Paying It Forward as a Business Value

Carter Welcomes Lisa Hinson of Hinson Ltd Public Relations

We invited Lisa Hinson, Owner of Hinson Ltd Public Relations, to be a guest blogger and share her thoughts on community engagement in commercial real estate. Hinson Ltd Public Relations currently handles local public relations for our mixed-use, multi-family development, Highpoint on Columbus Commons, in Columbus, Ohio.

Anyone who has spent time in the land of the Buckeyes knows that Coach Woody Hayes was legendary on many levels, but particularly in the art of the quotable quote. His sayings live on, vividly articulating his philosophy on life, leadership and football. The most often quoted Woodyism continues to be “you can never pay back; but you can pay forward.”

In Columbus, we fully embrace this pay it forward philosophy so it’s not surprising that our community has become known for its active stewardship and philanthropy. For example, The Columbus Foundation is the 7th largest community foundation worldwide and Pelotonia, a bike tour that raises money for cancer research, is one of the highest grossing cycling fundraisers in the country, this year drawing more than 6,000 participants and raising $19 million for The James Cancer Hospital and Solove Research Institute at The Ohio State University.

Outstanding results like these are only achievable because organizations and individuals have made it a priority to contribute to the vibrancy of life here. They invest time, talent and treasure in people and programs that increase opportunity in all its forms.

The idea of collaborating for the common good is certainly relevant to individuals, but perhaps more so to businesses who want loyal customers and a market that is economically vibrant.

Business benefits from active community involvement in a number of direct and indirect ways:

  1. Businesses thrive when their communities thrive: It stands to reason that if a community is healthier—economically, physically, socially and intellectually—businesses will have larger customer and talent pools from which to draw. The success of a business and its community are inextricably tied together.
  2. Community involvement helps attract and retain employees: Developing strong relationships and investing in a community’s well-being results in greater loyalty and good will among employees. Businesses are better able to attract and retain talent and those employees are generally more productive and happier in business environments where community involvement is a shared value. For the employee, community engagement also provides leadership opportunities externally and within the company to further develop skills that can help advance a career and increase value to an organization.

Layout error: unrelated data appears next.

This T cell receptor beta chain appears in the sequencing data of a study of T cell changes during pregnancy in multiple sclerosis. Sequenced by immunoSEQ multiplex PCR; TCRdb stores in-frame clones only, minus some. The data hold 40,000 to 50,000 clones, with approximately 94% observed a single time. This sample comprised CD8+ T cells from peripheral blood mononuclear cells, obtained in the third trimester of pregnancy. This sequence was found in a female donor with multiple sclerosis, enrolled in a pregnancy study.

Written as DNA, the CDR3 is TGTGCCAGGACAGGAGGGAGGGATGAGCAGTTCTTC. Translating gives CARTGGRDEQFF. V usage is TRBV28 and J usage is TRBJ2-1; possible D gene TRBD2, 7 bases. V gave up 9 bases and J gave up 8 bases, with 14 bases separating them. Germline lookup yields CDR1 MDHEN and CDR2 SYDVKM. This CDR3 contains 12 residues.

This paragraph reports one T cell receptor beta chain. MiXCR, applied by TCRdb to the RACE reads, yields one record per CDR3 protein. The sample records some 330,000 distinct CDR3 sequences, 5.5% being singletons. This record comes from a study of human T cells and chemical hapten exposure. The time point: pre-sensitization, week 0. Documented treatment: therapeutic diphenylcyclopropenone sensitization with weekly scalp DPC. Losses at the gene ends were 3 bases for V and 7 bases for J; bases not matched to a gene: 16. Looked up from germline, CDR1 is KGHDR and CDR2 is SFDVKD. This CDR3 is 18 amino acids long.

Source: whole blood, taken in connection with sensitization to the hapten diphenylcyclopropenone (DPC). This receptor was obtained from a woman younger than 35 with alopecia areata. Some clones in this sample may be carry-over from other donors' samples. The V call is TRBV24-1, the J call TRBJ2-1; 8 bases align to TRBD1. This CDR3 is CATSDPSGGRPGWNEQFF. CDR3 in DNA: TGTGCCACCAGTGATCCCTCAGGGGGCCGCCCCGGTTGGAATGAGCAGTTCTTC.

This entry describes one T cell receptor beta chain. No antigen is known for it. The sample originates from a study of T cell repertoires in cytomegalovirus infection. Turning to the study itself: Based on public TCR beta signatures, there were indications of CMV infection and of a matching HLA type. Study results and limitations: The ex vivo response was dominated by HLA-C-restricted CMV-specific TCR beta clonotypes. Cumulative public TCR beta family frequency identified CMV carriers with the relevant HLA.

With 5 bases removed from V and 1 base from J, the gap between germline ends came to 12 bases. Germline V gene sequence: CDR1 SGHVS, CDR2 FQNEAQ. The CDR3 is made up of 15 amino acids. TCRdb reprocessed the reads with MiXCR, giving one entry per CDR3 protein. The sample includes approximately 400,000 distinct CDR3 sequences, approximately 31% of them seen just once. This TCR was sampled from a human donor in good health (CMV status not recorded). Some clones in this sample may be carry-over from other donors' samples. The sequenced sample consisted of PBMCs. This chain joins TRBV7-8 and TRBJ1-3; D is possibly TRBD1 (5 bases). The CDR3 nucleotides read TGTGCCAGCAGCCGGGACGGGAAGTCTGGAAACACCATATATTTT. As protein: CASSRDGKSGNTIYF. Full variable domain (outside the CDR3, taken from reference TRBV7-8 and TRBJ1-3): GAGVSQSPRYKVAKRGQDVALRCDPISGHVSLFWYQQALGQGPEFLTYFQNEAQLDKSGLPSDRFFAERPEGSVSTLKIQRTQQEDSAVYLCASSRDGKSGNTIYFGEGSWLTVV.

3. Community engagement builds brand loyalty and has become an expectation: When a business has a shared valued with a market customers have a greater affinity for that brand and will choose to do business with those who care about things that are important to them. According to the 2013 report on Corporate Giving issued by The Conference Board, 59 percent of companies recommitted to their communities by giving more to charity in 2012 than they did in 2007, before the recession took hold. Jonathan Spector, President and CEO, The Conference Board said, “The benefit behind companies being a better community partner is that these societal solutions also solve core business challenges, simultaneously. From engaged employees to more efficient use of surplus products, benefits are streaming both ways.”

Paragons of industry in Columbus, from Huntington Bank to Limited Brands embrace this philosophy and understand these benefits and although new to the market, Carter, developer of Highpoint on Columbus Commons in the heart of downtown Columbus, embraced community involvement from the very start by becoming involved in central Ohio while the $50 million, 301 unit apartments were still under construction. Highpoint leveraged its location on Columbus Commons to promote both Pelotonia and the prestigious Presidents Cup, the global golf competition that was hosted in Columbus this past summer. Carter also contributed financially to both endeavors and is in discussion with other Columbus organizations to leverage resources for the good of the community.

In Columbus, we adhere to many of Woody Hayes’ philosophies whether knowingly or otherwise. We certainly do our best to pay it forward, for a variety of reasons. But perhaps the primary motivating factor is another of the football coach’s most famous utterances: “You win with people.” And we believe in our people and their desire to make our city a better place to live. 


Read more about Carter’s involvement with Pelotonia and the Presidents Cup, both of which were hosted at Columbus Commons and drew thousands of people to the area. 
Missed our last guest blogger? Read Invest Atlanta’s Brian McGowan’s thoughts on economic development in the city of Atlanta.

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